Why E. coli romaine lettuce outbreak mystifies scientists

May 11, 2018

The struggle to identify the origins of the E. coli outbreak, which has sickened people from Washington state to New Jersey, highlights the difficulty of tracking a pathogen through a complex food supply chain, said a produce safety expert at Washington State University.

Conducting a traceback investigation from farm to plate is far from a direct line, but more of a massive web that requires tedious detective work, said Faith Critzer, a produce safety specialist and associate professor of food sciences at WSU extension in Prosser.

“The exact source of contamination could remain a mystery for some time. There are many dots to connect – on the human side and the product side,” she said.

Bare shelves in a Richland, Wash., grocery store after packages of romaine lettuce were voluntarily pulled. Stores and restaurants are restocking shelves with romaine grown in another region. Photo: Faith Critzer/WSU

Twenty-eight more illnesses have been attributed to the E. coli outbreak linked to romaine from Yuma, bringing the total to 149 cases.

As of May 9, cases had been reported from 29 states. Sixty-four people have been hospitalized, including 17 people who have developed kidney failure. One person has died.

The most recent illness started April 25, according to the Centers for Disease Control and Prevention, which issued an update May 9.

The Minnesota Department of Health listed May 2 as the onset date of the most recent illness in the state in a news release May 8.

California remains the area most affected by the outbreak, with 30 illnesses reported. Twenty cases have been reported by Pennsylvania.

Interviews with ill people continue to indicate romaine, with 102 of the 112 people interviewed telling the CDC they ate it in the week before their illness began.

Six people have been infected in Washington state.

Tracing product, patients

To unravel the mystery, investigators with the Centers for Disease Control and Prevention – working with state and local health officials – must cover a vast geographic area to interview infected people about everything they ate. The Food and Drug Administration then traces the many channels the lettuce took from the field to point of sale, Critzer said.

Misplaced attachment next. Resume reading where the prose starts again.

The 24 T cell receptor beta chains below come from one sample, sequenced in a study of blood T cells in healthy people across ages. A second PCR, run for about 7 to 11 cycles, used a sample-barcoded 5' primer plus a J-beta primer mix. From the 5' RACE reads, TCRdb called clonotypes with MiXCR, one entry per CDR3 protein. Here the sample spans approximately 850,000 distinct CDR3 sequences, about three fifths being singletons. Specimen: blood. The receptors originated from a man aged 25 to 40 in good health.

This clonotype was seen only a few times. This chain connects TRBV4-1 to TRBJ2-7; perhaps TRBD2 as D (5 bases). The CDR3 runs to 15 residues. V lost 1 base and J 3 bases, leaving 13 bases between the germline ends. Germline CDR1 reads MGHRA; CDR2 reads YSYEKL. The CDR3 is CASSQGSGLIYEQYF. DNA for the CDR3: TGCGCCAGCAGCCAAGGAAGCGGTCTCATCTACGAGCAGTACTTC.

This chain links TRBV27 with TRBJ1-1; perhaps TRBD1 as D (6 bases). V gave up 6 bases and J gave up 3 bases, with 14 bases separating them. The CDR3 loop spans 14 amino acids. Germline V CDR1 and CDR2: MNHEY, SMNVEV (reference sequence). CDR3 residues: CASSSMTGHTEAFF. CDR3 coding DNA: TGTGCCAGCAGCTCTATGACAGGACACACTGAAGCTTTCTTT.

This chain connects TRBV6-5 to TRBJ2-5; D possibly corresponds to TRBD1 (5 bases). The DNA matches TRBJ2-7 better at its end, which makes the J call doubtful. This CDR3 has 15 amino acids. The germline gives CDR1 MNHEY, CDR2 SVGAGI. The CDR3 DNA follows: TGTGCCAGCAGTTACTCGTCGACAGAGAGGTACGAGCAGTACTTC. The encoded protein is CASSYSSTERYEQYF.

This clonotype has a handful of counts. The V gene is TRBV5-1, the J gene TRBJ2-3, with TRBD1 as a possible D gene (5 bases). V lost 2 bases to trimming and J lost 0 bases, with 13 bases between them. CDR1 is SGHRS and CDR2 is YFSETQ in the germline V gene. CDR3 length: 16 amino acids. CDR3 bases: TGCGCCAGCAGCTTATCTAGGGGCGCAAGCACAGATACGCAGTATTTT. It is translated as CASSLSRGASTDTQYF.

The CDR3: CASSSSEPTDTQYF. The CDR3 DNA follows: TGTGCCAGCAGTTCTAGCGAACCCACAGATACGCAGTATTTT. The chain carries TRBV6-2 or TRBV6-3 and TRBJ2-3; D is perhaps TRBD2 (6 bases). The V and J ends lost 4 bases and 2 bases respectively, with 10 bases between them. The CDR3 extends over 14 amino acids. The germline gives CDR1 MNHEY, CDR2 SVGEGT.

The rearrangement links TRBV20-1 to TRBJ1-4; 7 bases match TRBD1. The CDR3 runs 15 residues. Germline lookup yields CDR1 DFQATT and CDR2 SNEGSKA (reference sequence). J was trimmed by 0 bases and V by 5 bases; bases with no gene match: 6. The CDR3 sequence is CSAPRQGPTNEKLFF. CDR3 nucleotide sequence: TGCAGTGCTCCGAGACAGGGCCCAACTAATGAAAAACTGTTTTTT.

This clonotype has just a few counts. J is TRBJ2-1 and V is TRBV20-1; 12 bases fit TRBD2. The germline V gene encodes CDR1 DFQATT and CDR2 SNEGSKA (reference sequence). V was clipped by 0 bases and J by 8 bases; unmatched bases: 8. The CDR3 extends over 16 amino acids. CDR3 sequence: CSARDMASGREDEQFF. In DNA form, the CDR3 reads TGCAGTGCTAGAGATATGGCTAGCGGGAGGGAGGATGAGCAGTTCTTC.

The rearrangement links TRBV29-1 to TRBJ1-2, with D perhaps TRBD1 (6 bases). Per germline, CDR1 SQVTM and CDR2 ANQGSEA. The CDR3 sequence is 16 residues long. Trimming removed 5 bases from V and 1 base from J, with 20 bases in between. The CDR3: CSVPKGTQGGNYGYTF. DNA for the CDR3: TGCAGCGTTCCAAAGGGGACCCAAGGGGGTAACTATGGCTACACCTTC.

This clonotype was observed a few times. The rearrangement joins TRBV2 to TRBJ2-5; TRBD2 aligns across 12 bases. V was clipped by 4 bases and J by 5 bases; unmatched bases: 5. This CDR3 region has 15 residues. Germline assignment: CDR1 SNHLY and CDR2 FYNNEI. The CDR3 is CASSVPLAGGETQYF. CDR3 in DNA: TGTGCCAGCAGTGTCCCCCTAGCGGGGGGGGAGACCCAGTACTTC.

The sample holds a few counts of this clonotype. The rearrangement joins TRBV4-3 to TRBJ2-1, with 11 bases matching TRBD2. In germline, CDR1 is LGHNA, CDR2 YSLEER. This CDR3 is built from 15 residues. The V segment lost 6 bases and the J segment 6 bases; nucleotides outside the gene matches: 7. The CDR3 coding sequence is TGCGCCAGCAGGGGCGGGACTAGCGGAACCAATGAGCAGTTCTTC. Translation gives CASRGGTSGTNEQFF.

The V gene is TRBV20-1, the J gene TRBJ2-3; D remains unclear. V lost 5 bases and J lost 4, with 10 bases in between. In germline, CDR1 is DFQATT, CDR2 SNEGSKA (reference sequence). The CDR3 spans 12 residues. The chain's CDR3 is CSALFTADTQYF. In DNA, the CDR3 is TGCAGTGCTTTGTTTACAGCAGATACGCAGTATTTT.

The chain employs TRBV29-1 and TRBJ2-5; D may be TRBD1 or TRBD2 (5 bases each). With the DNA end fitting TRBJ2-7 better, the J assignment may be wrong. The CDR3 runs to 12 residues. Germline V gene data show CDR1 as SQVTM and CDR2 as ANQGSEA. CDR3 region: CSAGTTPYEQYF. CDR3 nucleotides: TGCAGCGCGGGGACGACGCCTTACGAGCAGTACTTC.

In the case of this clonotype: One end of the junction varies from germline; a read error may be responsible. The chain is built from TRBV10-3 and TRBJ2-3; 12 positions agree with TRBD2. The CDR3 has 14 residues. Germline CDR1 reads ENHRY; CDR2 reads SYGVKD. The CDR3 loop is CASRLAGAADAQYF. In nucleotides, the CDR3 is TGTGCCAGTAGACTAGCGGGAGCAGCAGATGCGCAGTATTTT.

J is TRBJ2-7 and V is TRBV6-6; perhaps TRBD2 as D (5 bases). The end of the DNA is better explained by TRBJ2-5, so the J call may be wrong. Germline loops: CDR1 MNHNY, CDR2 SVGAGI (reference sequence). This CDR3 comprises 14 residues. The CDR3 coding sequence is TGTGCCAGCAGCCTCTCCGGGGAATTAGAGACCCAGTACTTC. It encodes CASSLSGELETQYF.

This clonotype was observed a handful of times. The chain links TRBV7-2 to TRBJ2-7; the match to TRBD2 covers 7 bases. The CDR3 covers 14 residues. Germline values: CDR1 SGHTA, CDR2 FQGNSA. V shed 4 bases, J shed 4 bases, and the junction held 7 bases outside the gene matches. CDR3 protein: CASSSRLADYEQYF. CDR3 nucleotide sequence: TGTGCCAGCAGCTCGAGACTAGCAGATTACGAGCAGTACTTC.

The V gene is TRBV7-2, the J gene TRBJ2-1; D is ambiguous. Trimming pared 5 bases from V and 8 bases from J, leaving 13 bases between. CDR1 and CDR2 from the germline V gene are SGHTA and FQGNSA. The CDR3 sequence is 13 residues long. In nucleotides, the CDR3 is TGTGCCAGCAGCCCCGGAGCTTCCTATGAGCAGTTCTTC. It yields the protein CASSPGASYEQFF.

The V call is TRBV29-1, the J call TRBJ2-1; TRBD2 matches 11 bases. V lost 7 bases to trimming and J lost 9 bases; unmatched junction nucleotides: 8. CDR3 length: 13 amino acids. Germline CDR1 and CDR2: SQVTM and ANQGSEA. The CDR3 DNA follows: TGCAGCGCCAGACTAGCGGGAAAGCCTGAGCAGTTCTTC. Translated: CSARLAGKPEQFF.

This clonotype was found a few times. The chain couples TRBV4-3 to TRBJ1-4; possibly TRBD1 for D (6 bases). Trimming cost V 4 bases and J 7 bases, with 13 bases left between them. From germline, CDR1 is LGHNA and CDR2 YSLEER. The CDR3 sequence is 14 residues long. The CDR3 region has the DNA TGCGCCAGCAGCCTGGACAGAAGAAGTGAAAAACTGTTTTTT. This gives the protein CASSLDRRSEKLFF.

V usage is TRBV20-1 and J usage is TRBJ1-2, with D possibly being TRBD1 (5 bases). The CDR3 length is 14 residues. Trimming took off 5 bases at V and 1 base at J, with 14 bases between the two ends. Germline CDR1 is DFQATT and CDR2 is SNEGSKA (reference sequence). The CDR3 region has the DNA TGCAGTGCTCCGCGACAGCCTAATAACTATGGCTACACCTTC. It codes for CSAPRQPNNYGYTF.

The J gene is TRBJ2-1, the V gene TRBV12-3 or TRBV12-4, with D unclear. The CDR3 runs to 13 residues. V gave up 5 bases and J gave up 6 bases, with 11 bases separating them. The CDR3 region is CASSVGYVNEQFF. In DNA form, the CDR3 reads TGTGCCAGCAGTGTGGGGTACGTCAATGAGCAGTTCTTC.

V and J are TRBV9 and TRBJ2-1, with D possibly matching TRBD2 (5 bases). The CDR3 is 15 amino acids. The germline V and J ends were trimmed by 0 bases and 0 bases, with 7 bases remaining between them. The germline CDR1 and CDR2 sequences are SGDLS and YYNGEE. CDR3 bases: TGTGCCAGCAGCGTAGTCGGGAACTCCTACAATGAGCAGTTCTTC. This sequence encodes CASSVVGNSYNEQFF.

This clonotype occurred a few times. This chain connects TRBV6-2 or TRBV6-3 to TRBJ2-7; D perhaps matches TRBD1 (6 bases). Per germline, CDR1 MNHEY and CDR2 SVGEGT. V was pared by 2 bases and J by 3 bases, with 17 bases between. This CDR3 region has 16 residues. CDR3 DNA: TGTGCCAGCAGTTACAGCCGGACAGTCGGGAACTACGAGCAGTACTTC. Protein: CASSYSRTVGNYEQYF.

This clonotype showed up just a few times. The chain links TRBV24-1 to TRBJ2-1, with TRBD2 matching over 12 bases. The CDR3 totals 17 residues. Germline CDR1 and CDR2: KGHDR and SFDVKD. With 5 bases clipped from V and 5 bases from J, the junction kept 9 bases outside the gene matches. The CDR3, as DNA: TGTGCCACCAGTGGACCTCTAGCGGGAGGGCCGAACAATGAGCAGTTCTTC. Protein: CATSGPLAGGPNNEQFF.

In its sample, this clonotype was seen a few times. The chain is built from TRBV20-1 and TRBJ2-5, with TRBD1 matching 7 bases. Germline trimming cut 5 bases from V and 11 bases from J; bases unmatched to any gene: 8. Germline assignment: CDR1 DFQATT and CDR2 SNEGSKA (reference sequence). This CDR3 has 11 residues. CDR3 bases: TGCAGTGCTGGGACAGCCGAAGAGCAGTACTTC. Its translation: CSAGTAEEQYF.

“Several weeks can pass from the time a person develops symptoms, goes to a doctor, gets the lab test results and is confirmed as part of the outbreak.  By then, the lettuce that person ate at a restaurant or home may be long gone and can’t be traced or tested,” she explained.

Adding to the challenge is the product supply chain. Leafy greens such as romaine are grown, packed and shipped by different companies before reaching retails stores and restaurants, making it more difficult to pinpoint where the food became contaminated.

“Investigators must examine all the routes between where the lettuce was grown and where it was sold,” said Critzer, requiring them to collect and analyze hundreds of records to narrow the investigation’s focus, she said.

Though a farm in Yuma, Arizona, was identified as the general source of whole-head romaine that sickened eight inmates in Alaska, health officials are not certain whether the contamination occurred in the field or along the packaging and distribution chain, according to the FDA.

“Most of the illnesses in this outbreak are not linked to romaine lettuce from this farm and are associated with chopped romaine lettuce (not whole head lettuce),” the agency said in a statement, adding that other farms are being investigated as well.

Use bacteria’s DNA

In the meantime, the Yuma growing season has ended, and California is the growing region throughout summer. However, the CDC’s warning not to eat romaine unless it’s known not to be from Yuma remains in effect.

Ideally, investigators will be able to isolate the E. coli strain from the source and use DNA sequencing to match it with the people who got sick, said Critzer.

Even then, the sleuth work will continue. Among other things, scientists will try to determine the reason for the outbreak’s high number of severe illnesses. It may be that a more virulent strain of E. coli is to blame, she said, or that the lettuce was contaminated with many bacteria.

– Linda Weiford, WSU News







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